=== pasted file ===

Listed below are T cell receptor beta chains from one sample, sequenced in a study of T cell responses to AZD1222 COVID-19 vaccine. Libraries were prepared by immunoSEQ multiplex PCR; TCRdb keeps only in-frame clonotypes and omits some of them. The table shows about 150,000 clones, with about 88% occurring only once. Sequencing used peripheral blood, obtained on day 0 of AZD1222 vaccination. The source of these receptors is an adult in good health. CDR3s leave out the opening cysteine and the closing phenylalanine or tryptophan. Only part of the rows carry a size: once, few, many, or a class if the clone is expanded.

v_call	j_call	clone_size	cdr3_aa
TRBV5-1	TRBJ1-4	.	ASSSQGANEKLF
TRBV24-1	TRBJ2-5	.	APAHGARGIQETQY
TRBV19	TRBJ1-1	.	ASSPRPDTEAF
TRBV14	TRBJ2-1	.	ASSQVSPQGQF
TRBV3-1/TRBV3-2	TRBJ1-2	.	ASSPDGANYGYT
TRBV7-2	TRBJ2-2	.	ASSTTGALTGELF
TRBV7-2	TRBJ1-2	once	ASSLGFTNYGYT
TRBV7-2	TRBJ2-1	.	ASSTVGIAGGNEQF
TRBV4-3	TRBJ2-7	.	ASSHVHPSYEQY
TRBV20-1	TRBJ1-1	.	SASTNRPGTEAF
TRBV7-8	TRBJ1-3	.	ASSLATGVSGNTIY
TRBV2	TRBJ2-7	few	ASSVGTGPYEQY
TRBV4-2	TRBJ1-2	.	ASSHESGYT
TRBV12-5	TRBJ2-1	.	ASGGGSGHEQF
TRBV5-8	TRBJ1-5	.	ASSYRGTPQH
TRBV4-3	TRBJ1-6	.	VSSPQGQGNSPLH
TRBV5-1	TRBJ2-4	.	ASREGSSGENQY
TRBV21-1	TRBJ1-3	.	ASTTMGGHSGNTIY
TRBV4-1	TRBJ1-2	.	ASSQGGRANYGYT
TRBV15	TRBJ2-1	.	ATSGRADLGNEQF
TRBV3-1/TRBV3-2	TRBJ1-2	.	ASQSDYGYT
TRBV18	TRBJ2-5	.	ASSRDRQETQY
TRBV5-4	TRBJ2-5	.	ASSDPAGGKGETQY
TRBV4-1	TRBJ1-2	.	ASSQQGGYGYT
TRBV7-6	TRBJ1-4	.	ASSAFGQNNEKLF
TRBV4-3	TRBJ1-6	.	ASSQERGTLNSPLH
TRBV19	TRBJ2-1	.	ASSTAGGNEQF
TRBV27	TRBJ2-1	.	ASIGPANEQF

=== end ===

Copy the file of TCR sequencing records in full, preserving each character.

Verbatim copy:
Listed below are T cell receptor beta chains from one sample, sequenced in a study of T cell responses to AZD1222 COVID-19 vaccine. Libraries were prepared by immunoSEQ multiplex PCR; TCRdb keeps only in-frame clonotypes and omits some of them. The table shows about 150,000 clones, with about 88% occurring only once. Sequencing used peripheral blood, obtained on day 0 of AZD1222 vaccination. The source of these receptors is an adult in good health. CDR3s leave out the opening cysteine and the closing phenylalanine or tryptophan. Only part of the rows carry a size: once, few, many, or a class if the clone is expanded.

v_call	j_call	clone_size	cdr3_aa
TRBV5-1	TRBJ1-4	.	ASSSQGANEKLF
TRBV24-1	TRBJ2-5	.	APAHGARGIQETQY
TRBV19	TRBJ1-1	.	ASSPRPDTEAF
TRBV14	TRBJ2-1	.	ASSQVSPQGQF
TRBV3-1/TRBV3-2	TRBJ1-2	.	ASSPDGANYGYT
TRBV7-2	TRBJ2-2	.	ASSTTGALTGELF
TRBV7-2	TRBJ1-2	once	ASSLGFTNYGYT
TRBV7-2	TRBJ2-1	.	ASSTVGIAGGNEQF
TRBV4-3	TRBJ2-7	.	ASSHVHPSYEQY
TRBV20-1	TRBJ1-1	.	SASTNRPGTEAF
TRBV7-8	TRBJ1-3	.	ASSLATGVSGNTIY
TRBV2	TRBJ2-7	few	ASSVGTGPYEQY
TRBV4-2	TRBJ1-2	.	ASSHESGYT
TRBV12-5	TRBJ2-1	.	ASGGGSGHEQF
TRBV5-8	TRBJ1-5	.	ASSYRGTPQH
TRBV4-3	TRBJ1-6	.	VSSPQGQGNSPLH
TRBV5-1	TRBJ2-4	.	ASREGSSGENQY
TRBV21-1	TRBJ1-3	.	ASTTMGGHSGNTIY
TRBV4-1	TRBJ1-2	.	ASSQGGRANYGYT
TRBV15	TRBJ2-1	.	ATSGRADLGNEQF
TRBV3-1/TRBV3-2	TRBJ1-2	.	ASQSDYGYT
TRBV18	TRBJ2-5	.	ASSRDRQETQY
TRBV5-4	TRBJ2-5	.	ASSDPAGGKGETQY
TRBV4-1	TRBJ1-2	.	ASSQQGGYGYT
TRBV7-6	TRBJ1-4	.	ASSAFGQNNEKLF
TRBV4-3	TRBJ1-6	.	ASSQERGTLNSPLH
TRBV19	TRBJ2-1	.	ASSTAGGNEQF
TRBV27	TRBJ2-1	.	ASIGPANEQF